I’ve been using freedom.to more or less since it launched. I was recently asked by someone how I use it, and since it didn’t fit in the text box on that platform, here’s a mid-ish-long set of notes on how I use it.
- Everywhere: It’s on all my devices, no exceptions—iPad, phone, desktop work computer.
- Scheduled sessions: I use what Freedom calls “sessions” to schedule blocks of time that block out distracting sites. My current blocked sessions are:
- Working hours: Mostly self-explanatory, starts an hour after school drop-off so I can do some messing around or necessary social stuff before work. Also includes a lunch break every day (actually implemented as two sessions), though unfortunately that isn’t synced to my calendar so sometimes I am unblocked while working and then blocked during my actual lunch.
- Morning self-care block: There’s an hour in the morning (before family breakfast) that blocks social plus work stuff. Ideal (not always respected) is that I should be using this time mostly for fitness or meditation, not the device. Am sorely tempted to replace this with just keeping the device well away (probably upstairs) and using an Apple TV device for fitness/meditation.
- Evening family block: From roughly when my son gets home to his bedtime, blocks primarily social. Can still do some work if sorely needed but try to avoid social during that time.
- Add sites freely: If I’m at all tempted by a site, I add it to the Blocklist. Better to overblock than underblock. (I understand why it probably can’t, but it’d be neat if Freedom monitored web usage, said “I notice that you’ve visited this more than X times today, would you like to block it?” Bonus for: “and add its RSS feed to your feed reader?”) In particular, I mass block sports, social, and news sites—you simply don’t need those things most of the time.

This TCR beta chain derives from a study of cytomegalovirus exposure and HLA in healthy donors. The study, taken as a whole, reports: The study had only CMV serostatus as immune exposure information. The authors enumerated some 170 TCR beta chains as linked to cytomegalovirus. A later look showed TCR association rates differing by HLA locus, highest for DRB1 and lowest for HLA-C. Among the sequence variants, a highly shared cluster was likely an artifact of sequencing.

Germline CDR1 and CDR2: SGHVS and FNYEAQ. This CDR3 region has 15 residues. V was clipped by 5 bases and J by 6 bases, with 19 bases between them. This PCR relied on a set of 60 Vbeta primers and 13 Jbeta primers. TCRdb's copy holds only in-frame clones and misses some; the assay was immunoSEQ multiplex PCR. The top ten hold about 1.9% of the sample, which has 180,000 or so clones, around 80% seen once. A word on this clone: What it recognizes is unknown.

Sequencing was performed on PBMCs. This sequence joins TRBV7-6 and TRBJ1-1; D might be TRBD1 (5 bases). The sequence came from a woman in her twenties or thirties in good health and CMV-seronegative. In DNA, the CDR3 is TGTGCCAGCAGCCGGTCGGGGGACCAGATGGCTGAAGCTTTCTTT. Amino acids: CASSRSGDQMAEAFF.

Because of my recent participation in the Mind Over Tech Accelerator trainings (which I cannot endorse enough if you struggle with digital focus!), I’ve made some recent experimental changes to my freedom use. I’m not sure yet if these will stick long-term:
- Breakfast-time session: I’m experimenting with blocking more things during my family breakfast (6:50-7:50) and just relying on voice control or a shared family kitchen iPad for the few things I need to do during that block. In other words, using Freedom to force me not to touch my own devices during this block of family time.
- Pomodoro: I’ve been experimenting with Forest for pomodoro timing, but I do wonder if I can do Freedom instead.
- Apps: Freedom just added the ability to block apps, so I don’t use this yet. Not sure if I will, because most of the things that suck my time can be dealt with by blocking their network connections.
My challenges with Freedom (suggestions welcome!):
- Reliability: Because Freedom is inherently doing something that the operating system doesn’t love (interfering with your use of the device!) it sometimes stops working, and you have to re-engage it. Which is fine, unless… I’m doing something that it wants to block. For example, during a recent trip, it disengaged and it was more convenient for various reasons not to turn it back on. Which was fine except now I’m back home, I should turn it back on, and I’m… not. (I’ll do it right after I post this! Probably!)
- Social: My work does sometimes genuinely require use of social, which is hard if you’ve… blocked all social with Freedom. I don’t have a great solution to this, but people are mostly reasonable if you say “actually, I have social blocked on this machine, is it OK if [I do it later, you screenshot it, etc.]”
- Location: This is a very First World Problem, but when I travel to another timezone, Freedom assumes I’m trying to cheat (not unreasonable!) and stays on my home timezone. I wish it would check my actual location (GPS?) and update automatically to match where I actually am.
- Slack: My most distracting friend groupchat is on slack, and there is no good way (as far as I know) to only block my friend slack while not blocking work slack. I solve that on my primary work computer by simply not logging into friend-slack on that machine, but on other devices I use during the work day (most painfully my iPad) it can be a distraction.
Overall this is an amazing product, and if you struggle with digital distractions I highly recommend it.
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